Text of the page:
Davenport Historical Society
Matching Grant Challenge Met!
An anonymous donor offered to grant DHS $500 towards an important deck project. The rear entrance of the DHS’ Museum structure is missing a deck that would be useful in presenting outdoor activities and, most importantly, for handicap access. And, the good news is, we met our challenge and now have $1,000 towards our deck. Thank you donors!
Docent-Led Historic Walking Tours
State of the Society Address 2022
Can you believe it? The Davenport Historical Museum has completed its second year! Ever since May of 2022, the Historical Society has brought quality exhibits and has educated many new residents on the overwhelming historical facts about our city.
The response from the Pioneers of Davenport who have participated with the “Front Porch Memories” has been wonderful and quite an eye-opener. We are in the process of editing our first three sessions and hope to have them available soon. Memoires of the pioneers are important to us and part of preserving history.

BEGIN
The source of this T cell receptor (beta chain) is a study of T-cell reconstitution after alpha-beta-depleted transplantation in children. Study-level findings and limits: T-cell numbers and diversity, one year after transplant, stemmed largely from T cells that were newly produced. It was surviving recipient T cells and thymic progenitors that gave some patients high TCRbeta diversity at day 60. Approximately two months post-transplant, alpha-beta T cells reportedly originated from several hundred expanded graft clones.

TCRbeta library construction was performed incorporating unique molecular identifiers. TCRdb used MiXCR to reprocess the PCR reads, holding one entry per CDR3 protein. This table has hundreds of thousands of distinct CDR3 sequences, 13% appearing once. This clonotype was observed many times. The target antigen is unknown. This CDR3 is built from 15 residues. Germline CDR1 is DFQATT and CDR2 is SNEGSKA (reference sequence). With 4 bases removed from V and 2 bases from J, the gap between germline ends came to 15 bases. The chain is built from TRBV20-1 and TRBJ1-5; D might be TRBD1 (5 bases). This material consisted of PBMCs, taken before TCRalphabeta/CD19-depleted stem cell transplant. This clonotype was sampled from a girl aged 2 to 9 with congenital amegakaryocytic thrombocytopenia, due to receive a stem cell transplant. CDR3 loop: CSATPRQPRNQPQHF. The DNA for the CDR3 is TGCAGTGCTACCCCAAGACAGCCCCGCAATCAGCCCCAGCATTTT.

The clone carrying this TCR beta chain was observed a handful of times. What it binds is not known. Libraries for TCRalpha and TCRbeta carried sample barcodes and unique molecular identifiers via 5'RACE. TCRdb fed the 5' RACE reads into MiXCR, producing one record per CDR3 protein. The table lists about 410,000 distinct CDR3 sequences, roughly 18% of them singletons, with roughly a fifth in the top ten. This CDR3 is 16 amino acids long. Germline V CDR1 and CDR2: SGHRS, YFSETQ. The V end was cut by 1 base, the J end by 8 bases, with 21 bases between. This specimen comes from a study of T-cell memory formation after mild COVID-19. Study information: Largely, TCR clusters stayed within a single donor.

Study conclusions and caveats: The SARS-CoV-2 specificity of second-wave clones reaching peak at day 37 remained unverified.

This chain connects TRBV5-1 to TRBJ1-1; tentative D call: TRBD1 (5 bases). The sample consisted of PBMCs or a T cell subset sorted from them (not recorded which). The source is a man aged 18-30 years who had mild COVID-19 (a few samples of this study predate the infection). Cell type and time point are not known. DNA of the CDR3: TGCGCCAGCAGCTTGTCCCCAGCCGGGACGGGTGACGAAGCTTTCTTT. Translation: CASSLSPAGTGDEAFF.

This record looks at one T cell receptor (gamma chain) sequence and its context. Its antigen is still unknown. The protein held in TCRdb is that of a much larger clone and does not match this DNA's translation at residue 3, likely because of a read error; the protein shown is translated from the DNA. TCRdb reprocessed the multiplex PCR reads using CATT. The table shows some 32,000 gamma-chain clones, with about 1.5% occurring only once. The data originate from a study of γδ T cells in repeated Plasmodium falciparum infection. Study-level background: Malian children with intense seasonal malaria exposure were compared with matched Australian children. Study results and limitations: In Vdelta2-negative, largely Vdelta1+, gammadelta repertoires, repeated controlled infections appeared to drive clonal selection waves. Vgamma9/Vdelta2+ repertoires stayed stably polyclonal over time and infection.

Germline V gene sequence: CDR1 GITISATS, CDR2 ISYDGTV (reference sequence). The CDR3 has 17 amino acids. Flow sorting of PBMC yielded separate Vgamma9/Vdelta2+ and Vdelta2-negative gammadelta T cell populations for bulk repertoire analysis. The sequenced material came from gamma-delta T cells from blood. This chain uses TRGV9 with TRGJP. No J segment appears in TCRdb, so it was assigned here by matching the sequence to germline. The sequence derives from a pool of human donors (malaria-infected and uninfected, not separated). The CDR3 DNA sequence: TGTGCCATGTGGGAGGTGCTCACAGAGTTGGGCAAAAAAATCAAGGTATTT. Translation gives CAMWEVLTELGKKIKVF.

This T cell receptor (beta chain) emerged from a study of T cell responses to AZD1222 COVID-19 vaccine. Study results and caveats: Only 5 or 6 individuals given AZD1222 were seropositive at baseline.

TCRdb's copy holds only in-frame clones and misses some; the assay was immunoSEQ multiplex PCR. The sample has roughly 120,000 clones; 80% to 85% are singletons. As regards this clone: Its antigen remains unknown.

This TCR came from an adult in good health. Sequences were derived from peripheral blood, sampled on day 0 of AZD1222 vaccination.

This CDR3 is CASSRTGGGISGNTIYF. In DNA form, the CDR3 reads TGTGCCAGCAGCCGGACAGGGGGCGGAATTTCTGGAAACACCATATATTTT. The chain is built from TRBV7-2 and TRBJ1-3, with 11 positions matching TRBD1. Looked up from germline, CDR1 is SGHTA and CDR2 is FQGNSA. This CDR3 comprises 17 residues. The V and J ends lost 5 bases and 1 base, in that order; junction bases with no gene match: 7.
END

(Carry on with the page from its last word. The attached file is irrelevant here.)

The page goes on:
Again, a special thanks to our partners, volunteers and visitors who have come by the museum. Don’t forget to come in to see the “Little Gallery” that features artists from the area around Davenport.
Freida Priest, President of DHS
Please join us.
- Become a member of DHS.
- Share artifacts or personal stories with DHS.
- Volunteer time to the DHS & Museum.
The purpose of the Davenport Historical Society, Inc. (DHS) to preserve the city’s history and share this heritage by contribut-ing to the records of the state of Florida and the United States of America in an effort that will embrace our past while working toward a brighter future for all of Davenport’s citizens.
A Short History of the City of Davenport, Florida
Before 1883, in the center of Florida, on a ridge of rolling hills, crystal clear lakes and beautiful evergreen forests, a new town was about to be born. Two years earlier, most of the interior of Florida was swampy and not suitable for building homes. Friendly Seminole Indians still lived in the area. Hamilton Disston, a wealthy businessman from the north, bought four million acres of land from the government and dug canals from . . . Read More